A Guide to Key Virtualization Terminology – Part 2

vTerms2One of the most important steps in mastering a new technology is learning the associated terminology or vocabulary. In the IT field, this can be a very challenging step, as much of the terminology is often used inconsistently. Here we will define the terms associated with IT virtualization. It is mainly vendor-agnostic, but it does provide some vendor-specific terms, product names, and feature names used by VMware, Citrix, and Microsoft.

  1. Clone Typically refers to the action of copying one VM or VM template to create a new VM. During a clone operation, the VM files are typically copied, renamed, and modified to customize the new VM.
  2. VM Snapshot A point-in-time capture of the state of a VM. Snapshots allow the user to revert the VM to a previously captured state. A primary use is to undo changes that were made in a VM but are no longer wanted.
  3. VM Migration The movement of VMs from one resource to another, such as from host to host or datastore to datastore.
  4. Live VM Migration Occurs while the VM is running.
  5. Cold VM Migration Occurs while the VM is shut down.
  6. Resource Contention A state where a VM is competing for a scarce resource with other VMs or overhead processes. For example, if the memory capacity of a host is currently fully utilized, and some VMs attempt to demand more memory, then memory contention occurs and some VMs may begin to swap to disk.
  7. Highly Available (HA) A system or component that has some automatic protection in case of disruption. The protection may allow a small amount of unplanned downtime, but it will automatically correct the issue within a pre-determined time interval.
  8. VM High Availability (VM HA) Ensures that a VM is automatically made available, although the host on which it runs fails. VM HA may require an automatic reboot of the VM on another host.
  9. Fault-Tolerant A system or component that has automatic, state-full protection in case of failure. For example, some software applications are designed to replicate state to multiple servers and databases to provide a fault-tolerant application. The failure of a server does not result in any loss of state of the application or any disruption to the end user.
  10. Fault-Tolerant VM A VM that continues to run state-fully even if host hardware fails. This may be achieved by synchronizing the execution and state of multiple VMs running on multiple hosts.
  11. Provisioned Over-Commitment A measurement, usually in percentages, by which the amount of provisioned virtual hardware is greater than the actual physical resources. For example, if a set of thin provisioned virtual disks is configured for a total of 3 TB, but the datastore where they reside is only 2 TB, then the over-commitment is 150 percent.
  12. Over-Committed A state where the actual, attempted resource usage exceeds the capacity of the actual hardware resources. For example, if a set of VMs stored in the same datastore generate more I/O than the underlying LUN can accommodate, then the datastore is over-committed.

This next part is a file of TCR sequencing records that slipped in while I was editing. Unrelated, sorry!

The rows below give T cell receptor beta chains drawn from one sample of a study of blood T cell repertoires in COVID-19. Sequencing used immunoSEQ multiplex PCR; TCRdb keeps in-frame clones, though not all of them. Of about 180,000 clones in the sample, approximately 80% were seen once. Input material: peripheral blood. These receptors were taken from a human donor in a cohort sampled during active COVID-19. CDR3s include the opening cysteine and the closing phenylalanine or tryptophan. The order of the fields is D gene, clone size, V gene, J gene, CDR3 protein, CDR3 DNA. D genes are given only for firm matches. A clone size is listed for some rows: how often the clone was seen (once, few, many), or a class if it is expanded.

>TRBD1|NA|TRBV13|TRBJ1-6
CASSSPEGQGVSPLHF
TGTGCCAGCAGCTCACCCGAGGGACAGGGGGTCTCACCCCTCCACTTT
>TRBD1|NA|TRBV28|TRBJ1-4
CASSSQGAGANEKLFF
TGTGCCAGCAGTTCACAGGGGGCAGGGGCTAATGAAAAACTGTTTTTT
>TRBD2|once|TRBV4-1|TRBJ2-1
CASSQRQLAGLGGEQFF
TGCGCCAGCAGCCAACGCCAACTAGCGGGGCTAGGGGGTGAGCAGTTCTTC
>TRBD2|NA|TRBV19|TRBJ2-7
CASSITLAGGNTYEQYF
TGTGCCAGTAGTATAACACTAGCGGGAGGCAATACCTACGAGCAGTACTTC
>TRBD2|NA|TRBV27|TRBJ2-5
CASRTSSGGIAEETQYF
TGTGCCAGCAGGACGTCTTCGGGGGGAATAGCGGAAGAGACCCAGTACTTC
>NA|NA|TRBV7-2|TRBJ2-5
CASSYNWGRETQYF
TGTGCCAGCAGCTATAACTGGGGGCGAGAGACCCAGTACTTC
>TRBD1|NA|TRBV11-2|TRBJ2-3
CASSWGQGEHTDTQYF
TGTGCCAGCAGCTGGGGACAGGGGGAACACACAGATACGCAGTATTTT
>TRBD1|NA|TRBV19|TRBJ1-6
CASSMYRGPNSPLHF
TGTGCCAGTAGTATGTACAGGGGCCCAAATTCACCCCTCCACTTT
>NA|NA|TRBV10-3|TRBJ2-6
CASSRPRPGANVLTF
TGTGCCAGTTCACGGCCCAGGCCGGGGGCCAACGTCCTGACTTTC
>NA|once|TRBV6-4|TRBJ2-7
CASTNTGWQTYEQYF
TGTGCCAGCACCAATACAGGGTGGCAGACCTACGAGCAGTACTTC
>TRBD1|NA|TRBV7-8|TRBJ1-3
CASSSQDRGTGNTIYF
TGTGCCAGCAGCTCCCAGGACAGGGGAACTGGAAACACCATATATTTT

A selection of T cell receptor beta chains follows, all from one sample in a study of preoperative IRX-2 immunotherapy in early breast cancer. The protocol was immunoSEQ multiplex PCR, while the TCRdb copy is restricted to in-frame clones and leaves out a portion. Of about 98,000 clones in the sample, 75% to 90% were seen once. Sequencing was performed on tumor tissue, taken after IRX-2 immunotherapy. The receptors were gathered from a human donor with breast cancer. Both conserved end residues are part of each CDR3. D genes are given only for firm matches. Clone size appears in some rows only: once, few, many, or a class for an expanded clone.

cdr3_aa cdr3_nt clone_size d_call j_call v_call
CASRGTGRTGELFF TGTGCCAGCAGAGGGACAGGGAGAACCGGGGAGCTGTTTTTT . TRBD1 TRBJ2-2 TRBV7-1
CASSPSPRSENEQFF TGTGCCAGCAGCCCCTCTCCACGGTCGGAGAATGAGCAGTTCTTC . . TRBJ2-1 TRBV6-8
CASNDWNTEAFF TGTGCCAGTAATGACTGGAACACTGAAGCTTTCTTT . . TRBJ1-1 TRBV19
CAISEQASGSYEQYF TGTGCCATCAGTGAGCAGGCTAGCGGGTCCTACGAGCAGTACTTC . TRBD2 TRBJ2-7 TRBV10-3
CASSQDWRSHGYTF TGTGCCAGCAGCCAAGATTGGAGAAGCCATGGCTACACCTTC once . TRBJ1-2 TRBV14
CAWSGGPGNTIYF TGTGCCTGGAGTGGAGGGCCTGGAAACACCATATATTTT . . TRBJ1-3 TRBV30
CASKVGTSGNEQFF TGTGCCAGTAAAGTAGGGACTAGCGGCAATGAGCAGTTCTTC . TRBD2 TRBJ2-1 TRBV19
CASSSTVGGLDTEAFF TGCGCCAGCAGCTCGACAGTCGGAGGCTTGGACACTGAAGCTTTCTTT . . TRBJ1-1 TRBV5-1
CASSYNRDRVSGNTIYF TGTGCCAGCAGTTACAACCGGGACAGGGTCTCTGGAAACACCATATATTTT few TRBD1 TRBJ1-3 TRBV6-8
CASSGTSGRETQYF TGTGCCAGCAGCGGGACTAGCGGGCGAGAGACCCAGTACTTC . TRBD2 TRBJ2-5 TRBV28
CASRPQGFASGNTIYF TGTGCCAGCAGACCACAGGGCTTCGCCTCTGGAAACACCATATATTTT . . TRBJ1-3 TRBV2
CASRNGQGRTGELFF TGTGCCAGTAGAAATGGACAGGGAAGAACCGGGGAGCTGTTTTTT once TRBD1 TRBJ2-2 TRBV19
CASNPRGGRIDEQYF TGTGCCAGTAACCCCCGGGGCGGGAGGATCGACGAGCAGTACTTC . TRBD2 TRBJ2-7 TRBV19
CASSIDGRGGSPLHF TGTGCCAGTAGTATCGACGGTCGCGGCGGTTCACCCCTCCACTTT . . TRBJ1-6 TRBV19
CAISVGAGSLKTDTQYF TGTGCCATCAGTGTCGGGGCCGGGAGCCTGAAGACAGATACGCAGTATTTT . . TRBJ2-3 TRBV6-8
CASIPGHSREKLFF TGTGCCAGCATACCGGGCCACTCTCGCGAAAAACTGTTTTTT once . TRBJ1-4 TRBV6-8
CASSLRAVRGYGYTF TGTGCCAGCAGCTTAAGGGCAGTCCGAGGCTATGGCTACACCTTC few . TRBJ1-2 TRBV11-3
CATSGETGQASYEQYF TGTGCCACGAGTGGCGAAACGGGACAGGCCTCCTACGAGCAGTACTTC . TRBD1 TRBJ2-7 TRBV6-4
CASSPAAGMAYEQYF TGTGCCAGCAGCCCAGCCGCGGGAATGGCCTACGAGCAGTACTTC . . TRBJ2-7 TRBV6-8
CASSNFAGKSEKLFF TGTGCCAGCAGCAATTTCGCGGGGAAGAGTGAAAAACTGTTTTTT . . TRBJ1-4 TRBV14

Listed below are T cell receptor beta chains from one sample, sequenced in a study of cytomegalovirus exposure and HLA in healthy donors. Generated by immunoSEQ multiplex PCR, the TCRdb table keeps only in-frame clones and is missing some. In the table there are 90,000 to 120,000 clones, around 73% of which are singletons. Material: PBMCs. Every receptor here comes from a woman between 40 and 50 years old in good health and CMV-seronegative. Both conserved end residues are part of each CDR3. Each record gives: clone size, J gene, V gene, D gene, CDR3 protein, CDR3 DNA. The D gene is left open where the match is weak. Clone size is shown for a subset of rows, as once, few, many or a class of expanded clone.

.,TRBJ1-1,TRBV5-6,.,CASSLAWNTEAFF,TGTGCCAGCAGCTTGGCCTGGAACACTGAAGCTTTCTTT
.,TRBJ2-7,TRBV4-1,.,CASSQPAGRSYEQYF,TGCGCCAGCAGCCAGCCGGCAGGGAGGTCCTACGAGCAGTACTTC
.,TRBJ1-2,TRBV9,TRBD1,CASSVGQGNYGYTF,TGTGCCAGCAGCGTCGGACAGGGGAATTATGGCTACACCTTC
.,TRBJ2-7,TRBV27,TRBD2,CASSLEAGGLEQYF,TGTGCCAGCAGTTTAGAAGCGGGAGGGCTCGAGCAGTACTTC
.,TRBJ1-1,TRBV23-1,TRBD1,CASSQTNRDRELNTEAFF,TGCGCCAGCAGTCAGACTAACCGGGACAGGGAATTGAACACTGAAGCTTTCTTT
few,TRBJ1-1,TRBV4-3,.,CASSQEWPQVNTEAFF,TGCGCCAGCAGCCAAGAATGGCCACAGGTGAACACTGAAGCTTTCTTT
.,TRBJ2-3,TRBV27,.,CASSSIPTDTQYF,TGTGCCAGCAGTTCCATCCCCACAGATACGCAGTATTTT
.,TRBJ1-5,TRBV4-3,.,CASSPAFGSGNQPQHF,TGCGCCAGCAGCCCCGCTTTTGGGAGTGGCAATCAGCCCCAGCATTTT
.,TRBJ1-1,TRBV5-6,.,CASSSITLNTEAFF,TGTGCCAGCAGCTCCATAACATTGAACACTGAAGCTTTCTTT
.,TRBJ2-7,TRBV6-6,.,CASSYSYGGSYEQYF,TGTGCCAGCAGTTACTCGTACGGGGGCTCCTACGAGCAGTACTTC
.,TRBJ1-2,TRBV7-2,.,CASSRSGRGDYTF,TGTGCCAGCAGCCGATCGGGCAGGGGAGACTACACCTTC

13. Local VMs VMs executed directly on a client system, such as the user’s PC. Some virtualization products, such as VMware Workstation and Microsoft Virtual PC, are designed solely for running local VMs. Some VDI products allow virtual desktops to run remotely in the datacenter, but also allow the user to check out a virtual desktop, execute the virtual desktop locally on a client system, and check in the virtual desktop upon completion.
  14. Thin Client A client device that has a very lean implementation of Windows or Linux and is mainly intended to allow the user to connect to a remote virtual desktop rather than to run applications natively.
  15. Zero Client A client device that is even leaner than a thin client. Typically, a zero client runs an embedded, proprietary OS and has no local disk. It is used to connect to remote virtual desktops.
  16. Virtual Machine Manager (VMM, also called a virtual machine monitor) A process that controls the execution of a VM and brokers its use of virtual hardware with the underlying host. It notifies the host when the VM needs to access the physical resources.
  17. CPU Hardware-Assisted Virtualization Features that are commonly provided on modern CPUs, allowing the host to offload some of the virtualization work to the CPU to improve performance.
  18. Virtualized Application A packaged software application that runs in a virtualized, runtime environment, where the application perceives that it is natively installed. For example, a virtualized Windows-based application accesses a virtual Windows registry and virtual file system that are created at runtime by the runtime environment by overlaying modifications in the package on the native registry and file system.
  19. Virtual Appliance A pre-built VM containing pre-installed software that can be easily implemented. Typically, the appliance is downloaded from a website as an OVF file, deployed into the virtual infrastructure, and easily configured using the console of the VM and a web browser. Most virtual appliances allow very simple implementation, relieving the customer of a complex installation and configuration.
  20. Open VM Format (OVF) A specification that can be used to export and import VMs from one virtual environment to another. Typically, virtual appliances are stored in the OVF format.

Reproduced from Global Knowledge White Paper: vTerminology: A Guide to Key Virtualization Terminology.

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